By Nancy Scola
Booker — a Yale Law School graduate and Rhodes scholar who became nationally known as the hands-on mayor of Newark, New Jersey — has made no secret of his White House ambitions. The 49-year-old Democrat has been setting the stage to run for more than a year, courting influential African-American surrogates and hiring campaign personnel in crucial early primary states.
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Booker will seek to set himself apart in a crowded field focusing on a message on love and unity, one that urges America to swing back from a bitter, divisive era under President Donald Trump.
He also intends to appeal to the better angels of the Democratic Party — if they’re willing to listen — that it’s possible for a Democrat to work across party lines, three advisers familiar with Booker’s strategy told POLITICO.
"The history of our nation is defined by collective action; by interwoven destinies of slaves and abolitionists; of those born here and those who chose America as home; of those who took up arms to defend our country, and those who linked arms to challenge and change it," Booker intends to say in an announcement video.
Booker will hold up as a signature accomplishment his work with Republicans late last year to push through a major criminal justice reform package that eased mandatory minimum federal prison sentences, reduced a disparity in prison terms for crack and powder cocaine and made other prison sentencing reforms. Booker is also expected to tout his work with Sen. Tim Scott (R-S.C.) to create “Opportunity Zones” — a form of tax break in low-income neighborhoods — as part of the 2017 tax cut bill.
“Unlike everybody else in D.C., he would find good in everybody. He’d be about building relationships, getting things done,” a longtime Booker adviser said. “People fault him for that. To me, if you go a different route than everybody else, you never know where it might end up.”
While Booker is expected to challenge Donald Trump’s rhetoric, the senator won’t dwell on the president, one of his advisers said, describing the thinking as “you can’t fight darkness with darkness.”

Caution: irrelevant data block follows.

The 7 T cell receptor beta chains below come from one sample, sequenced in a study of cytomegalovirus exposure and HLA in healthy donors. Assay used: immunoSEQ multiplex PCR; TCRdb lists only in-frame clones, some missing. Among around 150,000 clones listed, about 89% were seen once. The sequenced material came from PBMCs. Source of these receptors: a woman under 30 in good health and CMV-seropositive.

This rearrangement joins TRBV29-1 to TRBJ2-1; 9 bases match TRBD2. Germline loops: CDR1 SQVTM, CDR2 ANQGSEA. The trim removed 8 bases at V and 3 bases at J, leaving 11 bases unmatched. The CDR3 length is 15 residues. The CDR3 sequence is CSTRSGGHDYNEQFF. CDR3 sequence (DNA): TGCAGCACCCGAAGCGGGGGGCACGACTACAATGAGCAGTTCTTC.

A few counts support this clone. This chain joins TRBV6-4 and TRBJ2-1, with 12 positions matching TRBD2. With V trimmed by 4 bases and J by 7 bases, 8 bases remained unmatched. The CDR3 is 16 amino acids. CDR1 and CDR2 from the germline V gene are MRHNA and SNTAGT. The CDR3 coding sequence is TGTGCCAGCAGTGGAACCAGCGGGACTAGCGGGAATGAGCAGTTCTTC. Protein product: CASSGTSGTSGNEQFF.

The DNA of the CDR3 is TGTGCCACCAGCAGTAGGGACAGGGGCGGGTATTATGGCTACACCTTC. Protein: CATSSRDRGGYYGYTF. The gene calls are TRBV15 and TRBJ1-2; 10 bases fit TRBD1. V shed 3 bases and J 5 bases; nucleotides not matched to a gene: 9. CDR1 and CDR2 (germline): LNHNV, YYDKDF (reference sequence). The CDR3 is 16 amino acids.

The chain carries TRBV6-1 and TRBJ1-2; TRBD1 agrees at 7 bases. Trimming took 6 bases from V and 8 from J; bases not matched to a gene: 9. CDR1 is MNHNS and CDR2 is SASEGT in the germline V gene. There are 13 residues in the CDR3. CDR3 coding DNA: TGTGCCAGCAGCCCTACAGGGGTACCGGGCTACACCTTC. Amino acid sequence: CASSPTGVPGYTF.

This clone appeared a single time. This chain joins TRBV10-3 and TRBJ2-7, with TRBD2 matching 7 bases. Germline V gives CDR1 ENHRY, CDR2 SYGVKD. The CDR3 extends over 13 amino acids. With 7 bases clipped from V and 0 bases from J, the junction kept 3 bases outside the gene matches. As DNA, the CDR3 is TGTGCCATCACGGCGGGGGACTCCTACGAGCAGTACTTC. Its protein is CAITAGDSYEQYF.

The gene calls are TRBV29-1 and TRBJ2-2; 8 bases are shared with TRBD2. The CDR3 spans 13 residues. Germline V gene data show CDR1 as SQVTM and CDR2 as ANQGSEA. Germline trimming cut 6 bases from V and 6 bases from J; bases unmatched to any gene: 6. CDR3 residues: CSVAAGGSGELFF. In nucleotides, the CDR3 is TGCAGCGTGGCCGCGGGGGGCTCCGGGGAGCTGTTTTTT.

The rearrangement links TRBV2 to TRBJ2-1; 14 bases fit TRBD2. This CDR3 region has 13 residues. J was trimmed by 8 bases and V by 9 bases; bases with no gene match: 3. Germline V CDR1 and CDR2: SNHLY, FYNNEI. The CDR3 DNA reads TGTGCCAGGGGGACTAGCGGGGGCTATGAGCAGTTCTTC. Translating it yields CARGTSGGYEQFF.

Booker teased this message at NAACP rally in South Carolina last month honoring Martin Luther King Jr.
"King said we can never let someone pull us so low as to hate them. We need each other in this nation. We need people that are gonna put the indivisible back into this one nation under God. We need folks that are gonna mend up wounds and bind us back together,” Booker said. “We’re not going to be measured by how much we hate someone just because they vote differently than us or think differently than us. No, we will be measured by our defiant love and our ability to pull people together and help them to recognize that the lines that divide us are nowhere near as strong as the ties that bind us.”
Booker enters the race having forged relationships with elected officials and Democratic operatives in key early states but must contend with lower name ID than some of his competitors. The most recent POLITICO/Morning Consult poll of 2020 contenders showed Booker at 3 percent, in sixth place behind former Vice President Joe Biden, Sen. Bernie Sanders (I-Vt.), Sen. Kamala Harris (D-Calif.), Sen. Elizabeth Warren (D-Mass.) and former Rep. Beto O’Rourke (D-Texas).
His campaign launch comes a full month after Warren’s initial exploratory announcement and after Harris drew drew 20,000 people to her campaign kickoff speech in Oakland, California.
A member of the Senate Judiciary Committee, Booker drew national attention — and ridicule — after his “I am Spartacus” moment during the confirmation hearing for then-Supreme Court nominee Brett Kavanaugh.
As one of two African-Americans in the field, Booker advisers say he will set himself apart in a crowded primary, betting he will build off a base of black support. Last month, Booker toured Georgia, South Carolina and Louisiana and appeared at a major rally where Rep. Cedric Richmond (D-La.) — the recent chairman of the Congressional Black Caucus — led students in a chant of “run, Cory, run.”
Booker also joined Civil Rights era icon Rep. John Lewis on a road trip to Plains, Georgia, which Booker documented on social media. The two visited former President Jimmy Carter. "I hope you run for president," Carter told him.